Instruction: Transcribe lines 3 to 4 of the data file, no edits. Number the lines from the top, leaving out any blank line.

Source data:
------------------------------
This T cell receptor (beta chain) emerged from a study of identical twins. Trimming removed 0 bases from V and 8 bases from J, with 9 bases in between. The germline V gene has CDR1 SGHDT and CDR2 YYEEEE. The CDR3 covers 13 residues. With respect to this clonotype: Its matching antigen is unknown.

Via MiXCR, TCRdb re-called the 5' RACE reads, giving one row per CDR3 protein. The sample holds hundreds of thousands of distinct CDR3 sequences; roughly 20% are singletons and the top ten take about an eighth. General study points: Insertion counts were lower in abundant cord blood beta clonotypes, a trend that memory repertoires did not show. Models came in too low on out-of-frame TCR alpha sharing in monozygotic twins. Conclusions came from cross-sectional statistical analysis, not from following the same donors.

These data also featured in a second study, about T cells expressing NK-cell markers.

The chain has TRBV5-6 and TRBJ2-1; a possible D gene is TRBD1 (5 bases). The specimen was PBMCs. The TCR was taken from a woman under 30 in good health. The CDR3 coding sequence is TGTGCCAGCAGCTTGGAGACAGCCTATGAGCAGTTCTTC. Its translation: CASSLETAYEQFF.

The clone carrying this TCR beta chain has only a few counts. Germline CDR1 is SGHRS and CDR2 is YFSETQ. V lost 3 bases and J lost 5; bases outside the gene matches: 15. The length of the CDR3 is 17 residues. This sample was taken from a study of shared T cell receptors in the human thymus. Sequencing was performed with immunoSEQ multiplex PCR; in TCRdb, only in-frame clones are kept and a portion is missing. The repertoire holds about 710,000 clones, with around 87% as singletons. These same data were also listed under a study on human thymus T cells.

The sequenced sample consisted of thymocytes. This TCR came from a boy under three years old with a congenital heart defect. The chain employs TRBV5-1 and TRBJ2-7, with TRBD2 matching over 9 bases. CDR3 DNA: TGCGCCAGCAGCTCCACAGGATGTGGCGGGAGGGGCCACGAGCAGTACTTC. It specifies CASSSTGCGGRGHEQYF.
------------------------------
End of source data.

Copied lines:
These data also featured in a second study, about T cells expressing NK-cell markers.

The chain has TRBV5-6 and TRBJ2-1; a possible D gene is TRBD1 (5 bases). The specimen was PBMCs. The TCR was taken from a woman under 30 in good health. The CDR3 coding sequence is TGTGCCAGCAGCTTGGAGACAGCCTATGAGCAGTTCTTC. Its translation: CASSLETAYEQFF.